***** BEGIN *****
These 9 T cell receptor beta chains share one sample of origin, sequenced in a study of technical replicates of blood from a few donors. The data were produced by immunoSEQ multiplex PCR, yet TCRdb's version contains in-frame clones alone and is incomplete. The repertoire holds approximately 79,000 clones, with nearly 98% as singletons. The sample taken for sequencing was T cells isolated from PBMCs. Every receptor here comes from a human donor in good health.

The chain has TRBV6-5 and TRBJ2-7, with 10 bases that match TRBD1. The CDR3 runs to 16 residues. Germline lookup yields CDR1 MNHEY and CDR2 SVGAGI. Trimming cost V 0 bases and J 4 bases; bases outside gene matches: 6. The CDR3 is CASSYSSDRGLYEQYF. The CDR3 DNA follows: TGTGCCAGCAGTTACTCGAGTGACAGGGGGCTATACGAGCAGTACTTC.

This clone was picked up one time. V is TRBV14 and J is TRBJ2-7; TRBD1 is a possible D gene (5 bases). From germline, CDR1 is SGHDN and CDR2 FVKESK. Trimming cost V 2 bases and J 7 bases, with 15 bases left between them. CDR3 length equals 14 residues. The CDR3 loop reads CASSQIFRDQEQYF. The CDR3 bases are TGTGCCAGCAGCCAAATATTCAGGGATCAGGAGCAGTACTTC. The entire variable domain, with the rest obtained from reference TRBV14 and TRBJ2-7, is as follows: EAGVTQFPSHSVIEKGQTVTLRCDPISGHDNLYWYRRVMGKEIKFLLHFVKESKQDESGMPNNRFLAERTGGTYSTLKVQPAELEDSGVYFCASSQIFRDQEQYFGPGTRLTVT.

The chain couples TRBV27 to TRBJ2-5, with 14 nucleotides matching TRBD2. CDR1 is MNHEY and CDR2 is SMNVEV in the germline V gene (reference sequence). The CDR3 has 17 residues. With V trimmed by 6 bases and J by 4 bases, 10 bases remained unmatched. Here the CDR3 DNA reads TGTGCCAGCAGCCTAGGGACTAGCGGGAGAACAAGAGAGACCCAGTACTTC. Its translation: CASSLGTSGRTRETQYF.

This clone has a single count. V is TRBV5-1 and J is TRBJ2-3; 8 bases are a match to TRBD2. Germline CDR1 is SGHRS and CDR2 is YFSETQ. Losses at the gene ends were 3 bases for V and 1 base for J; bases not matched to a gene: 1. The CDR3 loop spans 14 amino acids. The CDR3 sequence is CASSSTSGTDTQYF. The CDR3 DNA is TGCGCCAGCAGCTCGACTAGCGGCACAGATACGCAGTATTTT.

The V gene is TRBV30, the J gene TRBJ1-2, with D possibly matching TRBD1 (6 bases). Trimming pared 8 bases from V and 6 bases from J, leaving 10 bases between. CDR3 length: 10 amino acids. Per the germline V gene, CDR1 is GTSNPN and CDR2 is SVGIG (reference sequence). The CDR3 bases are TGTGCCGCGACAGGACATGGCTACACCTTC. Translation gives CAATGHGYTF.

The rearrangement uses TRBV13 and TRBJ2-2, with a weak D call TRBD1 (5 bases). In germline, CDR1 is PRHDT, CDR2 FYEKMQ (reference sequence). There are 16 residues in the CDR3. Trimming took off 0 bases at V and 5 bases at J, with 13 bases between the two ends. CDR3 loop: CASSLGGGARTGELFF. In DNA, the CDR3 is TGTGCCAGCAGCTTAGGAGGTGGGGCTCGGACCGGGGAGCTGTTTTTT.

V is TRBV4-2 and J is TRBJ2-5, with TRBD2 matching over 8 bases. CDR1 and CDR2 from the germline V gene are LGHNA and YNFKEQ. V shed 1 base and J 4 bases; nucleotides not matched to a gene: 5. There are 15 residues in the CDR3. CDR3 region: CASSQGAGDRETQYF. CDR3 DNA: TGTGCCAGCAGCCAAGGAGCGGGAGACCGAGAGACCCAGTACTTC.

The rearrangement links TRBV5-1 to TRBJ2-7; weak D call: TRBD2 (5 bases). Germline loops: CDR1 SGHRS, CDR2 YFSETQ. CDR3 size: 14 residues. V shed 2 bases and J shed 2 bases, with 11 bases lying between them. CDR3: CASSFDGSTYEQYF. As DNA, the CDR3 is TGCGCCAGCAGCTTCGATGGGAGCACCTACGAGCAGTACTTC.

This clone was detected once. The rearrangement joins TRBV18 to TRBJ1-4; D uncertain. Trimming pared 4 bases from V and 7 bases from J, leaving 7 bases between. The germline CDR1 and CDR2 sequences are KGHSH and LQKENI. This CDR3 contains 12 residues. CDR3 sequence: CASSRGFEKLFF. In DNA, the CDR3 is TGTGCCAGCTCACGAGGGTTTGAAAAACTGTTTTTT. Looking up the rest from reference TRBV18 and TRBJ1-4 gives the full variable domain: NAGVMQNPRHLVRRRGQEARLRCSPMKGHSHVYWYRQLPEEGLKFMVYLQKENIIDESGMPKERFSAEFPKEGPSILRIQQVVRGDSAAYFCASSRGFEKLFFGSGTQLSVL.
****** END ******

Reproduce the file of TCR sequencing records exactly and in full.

These 9 T cell receptor beta chains share one sample of origin, sequenced in a study of technical replicates of blood from a few donors. The data were produced by immunoSEQ multiplex PCR, yet TCRdb's version contains in-frame clones alone and is incomplete. The repertoire holds approximately 79,000 clones, with nearly 98% as singletons. The sample taken for sequencing was T cells isolated from PBMCs. Every receptor here comes from a human donor in good health.

The chain has TRBV6-5 and TRBJ2-7, with 10 bases that match TRBD1. The CDR3 runs to 16 residues. Germline lookup yields CDR1 MNHEY and CDR2 SVGAGI. Trimming cost V 0 bases and J 4 bases; bases outside gene matches: 6. The CDR3 is CASSYSSDRGLYEQYF. The CDR3 DNA follows: TGTGCCAGCAGTTACTCGAGTGACAGGGGGCTATACGAGCAGTACTTC.

This clone was picked up one time. V is TRBV14 and J is TRBJ2-7; TRBD1 is a possible D gene (5 bases). From germline, CDR1 is SGHDN and CDR2 FVKESK. Trimming cost V 2 bases and J 7 bases, with 15 bases left between them. CDR3 length equals 14 residues. The CDR3 loop reads CASSQIFRDQEQYF. The CDR3 bases are TGTGCCAGCAGCCAAATATTCAGGGATCAGGAGCAGTACTTC. The entire variable domain, with the rest obtained from reference TRBV14 and TRBJ2-7, is as follows: EAGVTQFPSHSVIEKGQTVTLRCDPISGHDNLYWYRRVMGKEIKFLLHFVKESKQDESGMPNNRFLAERTGGTYSTLKVQPAELEDSGVYFCASSQIFRDQEQYFGPGTRLTVT.

The chain couples TRBV27 to TRBJ2-5, with 14 nucleotides matching TRBD2. CDR1 is MNHEY and CDR2 is SMNVEV in the germline V gene (reference sequence). The CDR3 has 17 residues. With V trimmed by 6 bases and J by 4 bases, 10 bases remained unmatched. Here the CDR3 DNA reads TGTGCCAGCAGCCTAGGGACTAGCGGGAGAACAAGAGAGACCCAGTACTTC. Its translation: CASSLGTSGRTRETQYF.

This clone has a single count. V is TRBV5-1 and J is TRBJ2-3; 8 bases are a match to TRBD2. Germline CDR1 is SGHRS and CDR2 is YFSETQ. Losses at the gene ends were 3 bases for V and 1 base for J; bases not matched to a gene: 1. The CDR3 loop spans 14 amino acids. The CDR3 sequence is CASSSTSGTDTQYF. The CDR3 DNA is TGCGCCAGCAGCTCGACTAGCGGCACAGATACGCAGTATTTT.

The V gene is TRBV30, the J gene TRBJ1-2, with D possibly matching TRBD1 (6 bases). Trimming pared 8 bases from V and 6 bases from J, leaving 10 bases between. CDR3 length: 10 amino acids. Per the germline V gene, CDR1 is GTSNPN and CDR2 is SVGIG (reference sequence). The CDR3 bases are TGTGCCGCGACAGGACATGGCTACACCTTC. Translation gives CAATGHGYTF.

The rearrangement uses TRBV13 and TRBJ2-2, with a weak D call TRBD1 (5 bases). In germline, CDR1 is PRHDT, CDR2 FYEKMQ (reference sequence). There are 16 residues in the CDR3. Trimming took off 0 bases at V and 5 bases at J, with 13 bases between the two ends. CDR3 loop: CASSLGGGARTGELFF. In DNA, the CDR3 is TGTGCCAGCAGCTTAGGAGGTGGGGCTCGGACCGGGGAGCTGTTTTTT.

V is TRBV4-2 and J is TRBJ2-5, with TRBD2 matching over 8 bases. CDR1 and CDR2 from the germline V gene are LGHNA and YNFKEQ. V shed 1 base and J 4 bases; nucleotides not matched to a gene: 5. There are 15 residues in the CDR3. CDR3 region: CASSQGAGDRETQYF. CDR3 DNA: TGTGCCAGCAGCCAAGGAGCGGGAGACCGAGAGACCCAGTACTTC.

The rearrangement links TRBV5-1 to TRBJ2-7; weak D call: TRBD2 (5 bases). Germline loops: CDR1 SGHRS, CDR2 YFSETQ. CDR3 size: 14 residues. V shed 2 bases and J shed 2 bases, with 11 bases lying between them. CDR3: CASSFDGSTYEQYF. As DNA, the CDR3 is TGCGCCAGCAGCTTCGATGGGAGCACCTACGAGCAGTACTTC.

This clone was detected once. The rearrangement joins TRBV18 to TRBJ1-4; D uncertain. Trimming pared 4 bases from V and 7 bases from J, leaving 7 bases between. The germline CDR1 and CDR2 sequences are KGHSH and LQKENI. This CDR3 contains 12 residues. CDR3 sequence: CASSRGFEKLFF. In DNA, the CDR3 is TGTGCCAGCTCACGAGGGTTTGAAAAACTGTTTTTT. Looking up the rest from reference TRBV18 and TRBJ1-4 gives the full variable domain: NAGVMQNPRHLVRRRGQEARLRCSPMKGHSHVYWYRQLPEEGLKFMVYLQKENIIDESGMPKERFSAEFPKEGPSILRIQQVVRGDSAAYFCASSRGFEKLFFGSGTQLSVL.